The Lions have been a haven for fantasy production over the past three seasons. Outside of Calvin Johnson and Matthew Stafford, they’ve consistently provided fantasy relevancy at the running back position as well despite a revolving door at the position. They’ve peppered in some tight end production a bit, but overall this has been one of the better fantasy offenses over the past fiave seasons. 2014 doesn’t project to much different, if not better.
2014 Lions Schedule
|1||New York Giants|
|3||Green Bay Packers|
|4||@||New York Jets|
|7||New Orleans Saints|
|12||@||New England Patriots|
|14||Tampa Bay Buccaneers|
|17||@||Green Bay Packers|
Detroit really runs into a great slate all year long on paper. As usual, tread lightly over expected strength of schedule carryover, but their opening eight games look ripe for fantasy picking. After their bye they hit a small valley of good pass defenses, and then are at home for the first two weeks of the fantasy playoffs.
While Scott Linehan was the offensive coordinator in Detroit, they posted overall numbers that were severely crooked, but mostly inflated purely by absurd volume.
Offensive Rank Under Scott Linehan
Only once did Detroit combine efficiency with volume, and that 2011 season was a magical run for fantasy owners. With Linehan moving on to call plays for the Dallas Cowboys when the front office cleaned house, Detroit has brought on Jim Caldwell as head coach along with Joe Lombardi as offensive coordinator. Both of those guys understand the importance of offensive efficiency and using individual players as spokes in an offensive wheel. Caldwell spent two seasons with Peyton Manning in Indianapolis while Lombardi has been glued to the hip of Drew Brees and Sean Payton since 2007.
Matt Stafford, Consistently Inconsistent
That efficiency is important because it’s the only thing that has held back Stafford and this offense from being one the best in the league. He had accuracy issues entering the NFL, completing only 57.1 percent of his passes in three college seasons with a high mark of 61.4 in his final year at Georgia. Accuracy is one area that is rarely improved upon in the NFL, contrary to every coach wanting to select a player solely based on arm strength, and Stafford hasn’t been an exception for the bulk of his career.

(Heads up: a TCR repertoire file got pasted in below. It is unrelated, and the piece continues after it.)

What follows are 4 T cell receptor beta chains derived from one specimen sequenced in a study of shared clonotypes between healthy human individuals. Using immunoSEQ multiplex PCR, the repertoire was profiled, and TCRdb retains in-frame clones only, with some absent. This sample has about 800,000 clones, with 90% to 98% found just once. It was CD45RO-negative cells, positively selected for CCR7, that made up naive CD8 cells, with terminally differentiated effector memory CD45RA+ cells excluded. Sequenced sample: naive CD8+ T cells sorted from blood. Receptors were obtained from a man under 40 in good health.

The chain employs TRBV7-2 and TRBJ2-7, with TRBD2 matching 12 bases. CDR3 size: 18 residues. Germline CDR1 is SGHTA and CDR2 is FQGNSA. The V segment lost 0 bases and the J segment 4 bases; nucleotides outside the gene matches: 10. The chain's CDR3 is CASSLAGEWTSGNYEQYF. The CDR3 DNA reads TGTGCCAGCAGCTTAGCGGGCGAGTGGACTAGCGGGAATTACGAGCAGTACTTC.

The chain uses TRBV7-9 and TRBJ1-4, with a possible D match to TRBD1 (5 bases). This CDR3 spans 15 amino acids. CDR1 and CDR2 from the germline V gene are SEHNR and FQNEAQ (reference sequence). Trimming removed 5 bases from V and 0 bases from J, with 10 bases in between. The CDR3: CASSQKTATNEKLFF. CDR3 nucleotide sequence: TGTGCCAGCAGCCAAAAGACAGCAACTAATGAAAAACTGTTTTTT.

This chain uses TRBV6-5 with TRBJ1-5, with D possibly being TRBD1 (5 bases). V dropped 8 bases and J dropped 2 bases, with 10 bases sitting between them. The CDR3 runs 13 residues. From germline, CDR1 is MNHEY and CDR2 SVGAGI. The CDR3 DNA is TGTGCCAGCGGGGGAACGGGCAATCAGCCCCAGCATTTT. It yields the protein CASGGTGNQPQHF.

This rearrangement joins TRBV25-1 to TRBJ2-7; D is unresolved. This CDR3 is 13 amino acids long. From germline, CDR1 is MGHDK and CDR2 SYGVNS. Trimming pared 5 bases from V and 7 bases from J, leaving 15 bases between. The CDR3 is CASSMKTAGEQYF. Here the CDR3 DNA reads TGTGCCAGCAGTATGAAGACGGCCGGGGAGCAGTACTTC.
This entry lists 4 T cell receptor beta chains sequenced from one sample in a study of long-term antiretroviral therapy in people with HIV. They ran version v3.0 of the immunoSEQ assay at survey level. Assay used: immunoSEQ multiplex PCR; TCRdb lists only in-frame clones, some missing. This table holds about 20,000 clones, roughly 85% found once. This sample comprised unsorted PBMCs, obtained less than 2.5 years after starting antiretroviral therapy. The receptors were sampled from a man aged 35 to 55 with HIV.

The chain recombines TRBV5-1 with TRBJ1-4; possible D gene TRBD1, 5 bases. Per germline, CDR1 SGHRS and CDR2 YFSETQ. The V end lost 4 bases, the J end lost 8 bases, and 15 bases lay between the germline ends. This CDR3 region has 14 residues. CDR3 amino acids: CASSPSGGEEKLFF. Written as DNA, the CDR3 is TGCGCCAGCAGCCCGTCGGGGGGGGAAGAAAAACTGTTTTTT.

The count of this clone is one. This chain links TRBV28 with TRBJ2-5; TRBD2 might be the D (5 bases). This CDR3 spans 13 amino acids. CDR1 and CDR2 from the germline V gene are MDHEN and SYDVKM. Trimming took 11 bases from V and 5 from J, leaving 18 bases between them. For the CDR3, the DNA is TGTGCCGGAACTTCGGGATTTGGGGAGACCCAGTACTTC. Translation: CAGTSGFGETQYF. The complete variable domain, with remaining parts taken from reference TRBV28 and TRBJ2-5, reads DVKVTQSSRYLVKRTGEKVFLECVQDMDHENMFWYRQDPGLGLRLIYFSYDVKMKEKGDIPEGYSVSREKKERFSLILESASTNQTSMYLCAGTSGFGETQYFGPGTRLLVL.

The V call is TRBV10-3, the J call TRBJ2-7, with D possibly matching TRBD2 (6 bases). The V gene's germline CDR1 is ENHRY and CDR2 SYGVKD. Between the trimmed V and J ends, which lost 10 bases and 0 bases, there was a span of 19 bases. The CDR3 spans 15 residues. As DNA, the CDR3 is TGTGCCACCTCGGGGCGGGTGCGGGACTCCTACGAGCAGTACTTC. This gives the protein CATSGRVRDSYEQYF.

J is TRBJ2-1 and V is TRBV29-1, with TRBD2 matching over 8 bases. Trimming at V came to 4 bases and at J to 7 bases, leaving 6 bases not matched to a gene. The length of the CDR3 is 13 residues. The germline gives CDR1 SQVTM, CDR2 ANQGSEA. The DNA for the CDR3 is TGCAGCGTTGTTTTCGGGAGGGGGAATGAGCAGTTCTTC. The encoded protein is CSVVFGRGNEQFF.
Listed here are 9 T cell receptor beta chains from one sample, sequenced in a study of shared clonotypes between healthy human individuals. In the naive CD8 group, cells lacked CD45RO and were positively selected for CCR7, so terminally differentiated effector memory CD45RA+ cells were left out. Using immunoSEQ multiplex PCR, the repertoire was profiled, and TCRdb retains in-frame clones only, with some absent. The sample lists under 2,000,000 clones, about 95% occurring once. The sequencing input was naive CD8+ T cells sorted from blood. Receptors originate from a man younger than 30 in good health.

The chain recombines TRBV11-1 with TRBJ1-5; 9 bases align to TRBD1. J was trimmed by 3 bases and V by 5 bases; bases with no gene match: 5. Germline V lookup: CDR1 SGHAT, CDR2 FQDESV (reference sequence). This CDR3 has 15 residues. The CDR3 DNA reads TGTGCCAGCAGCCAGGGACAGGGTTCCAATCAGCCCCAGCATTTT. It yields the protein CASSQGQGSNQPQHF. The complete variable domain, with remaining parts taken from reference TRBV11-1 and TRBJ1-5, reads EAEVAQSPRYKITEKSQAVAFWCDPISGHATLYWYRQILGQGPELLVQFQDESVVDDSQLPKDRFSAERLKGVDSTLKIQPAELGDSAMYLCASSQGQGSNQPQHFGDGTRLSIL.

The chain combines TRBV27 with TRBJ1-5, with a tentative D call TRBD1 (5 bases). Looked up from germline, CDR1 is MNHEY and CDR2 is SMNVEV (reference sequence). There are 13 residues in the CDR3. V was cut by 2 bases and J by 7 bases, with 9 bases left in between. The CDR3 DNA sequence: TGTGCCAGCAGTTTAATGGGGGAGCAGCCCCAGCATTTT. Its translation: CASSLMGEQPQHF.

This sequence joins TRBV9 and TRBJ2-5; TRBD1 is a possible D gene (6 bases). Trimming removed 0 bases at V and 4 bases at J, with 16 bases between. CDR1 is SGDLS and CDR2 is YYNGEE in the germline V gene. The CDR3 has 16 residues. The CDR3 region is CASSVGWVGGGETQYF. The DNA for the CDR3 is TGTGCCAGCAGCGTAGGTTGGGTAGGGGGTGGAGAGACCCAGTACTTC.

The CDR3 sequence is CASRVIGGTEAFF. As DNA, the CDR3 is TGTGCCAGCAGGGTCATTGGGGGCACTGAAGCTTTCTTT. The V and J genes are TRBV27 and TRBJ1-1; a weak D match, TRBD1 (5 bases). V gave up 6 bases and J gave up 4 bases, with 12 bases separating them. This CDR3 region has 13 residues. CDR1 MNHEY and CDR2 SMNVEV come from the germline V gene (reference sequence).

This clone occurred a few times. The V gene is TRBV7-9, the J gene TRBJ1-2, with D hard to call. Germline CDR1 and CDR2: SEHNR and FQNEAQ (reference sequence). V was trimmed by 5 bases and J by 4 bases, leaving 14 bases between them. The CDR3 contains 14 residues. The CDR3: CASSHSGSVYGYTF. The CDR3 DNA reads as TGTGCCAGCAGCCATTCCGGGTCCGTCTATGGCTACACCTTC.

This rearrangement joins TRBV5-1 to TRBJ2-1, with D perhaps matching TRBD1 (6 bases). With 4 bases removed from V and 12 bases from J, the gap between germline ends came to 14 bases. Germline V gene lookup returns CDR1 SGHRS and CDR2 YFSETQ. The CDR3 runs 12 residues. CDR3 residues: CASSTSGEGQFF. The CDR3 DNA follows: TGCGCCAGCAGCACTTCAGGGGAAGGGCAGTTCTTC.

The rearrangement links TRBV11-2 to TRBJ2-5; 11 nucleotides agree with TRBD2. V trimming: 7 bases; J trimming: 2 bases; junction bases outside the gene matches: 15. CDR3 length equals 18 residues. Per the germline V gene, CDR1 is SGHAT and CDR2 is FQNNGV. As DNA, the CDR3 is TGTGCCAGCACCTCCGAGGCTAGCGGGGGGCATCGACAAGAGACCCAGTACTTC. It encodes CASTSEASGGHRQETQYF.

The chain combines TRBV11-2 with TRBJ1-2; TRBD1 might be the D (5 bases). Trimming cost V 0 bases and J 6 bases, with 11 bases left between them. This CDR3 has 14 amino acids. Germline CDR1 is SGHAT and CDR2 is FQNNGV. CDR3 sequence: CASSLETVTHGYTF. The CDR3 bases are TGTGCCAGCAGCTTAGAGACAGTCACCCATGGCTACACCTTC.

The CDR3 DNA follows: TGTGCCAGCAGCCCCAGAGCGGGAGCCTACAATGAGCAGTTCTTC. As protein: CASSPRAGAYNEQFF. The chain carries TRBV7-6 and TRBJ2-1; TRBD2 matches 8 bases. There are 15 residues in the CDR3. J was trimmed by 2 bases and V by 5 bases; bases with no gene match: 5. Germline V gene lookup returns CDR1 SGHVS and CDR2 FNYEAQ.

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Stafford only played in 13 games his first two seasons, both in which he completed under 60 percent of his throws, so we’re only focusing on his past three seasons here. The one season he resembled an NFL quarterback in terms of a desirable completion percentage, he delivered on the fantasy end as well.
The place where his inefficiency has shown up the most is the red zone, which also correlates with Detroit’s lackluster performance in terms of points per play each season. Out of the 27 quarterbacks to have at least 100 red zone attempts since 2011, Stafford ranks 14th in TD/INT ratio, 18th in rating and 21st completion percentage.
Red Zone QB Performance Since 2011 (min 100 att.)
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While he’ll never reach the level of Brees, he doesn’t have to for those investing in him. Even reaching league averages (60.7 since 2011), he can become a top end option with his weapons. I anticipate him to get there under the tutelage of Lombardi. Stafford only just turned 26 years old this February. He’s still younger than Colin Kaepernick and Andy Dalton, with double the starting experience.
Best Backfield in the NFL?
It’s a legit question to ask. With Reggie Bush and Joique Bell, Detroit has a pair of versatile backs on par with anyone in the league. The Detroit duo combined for 2,709 yards from scrimmage, 103 receptions, and 15 touchdowns a year ago. Bell had seven top 24 weeks, including finishing as PPR RB2 and RB9 in the two games Bush was absent. Bush missed those two weeks, but posted 10 top 24 weeks in his 14 games played with five top three performances.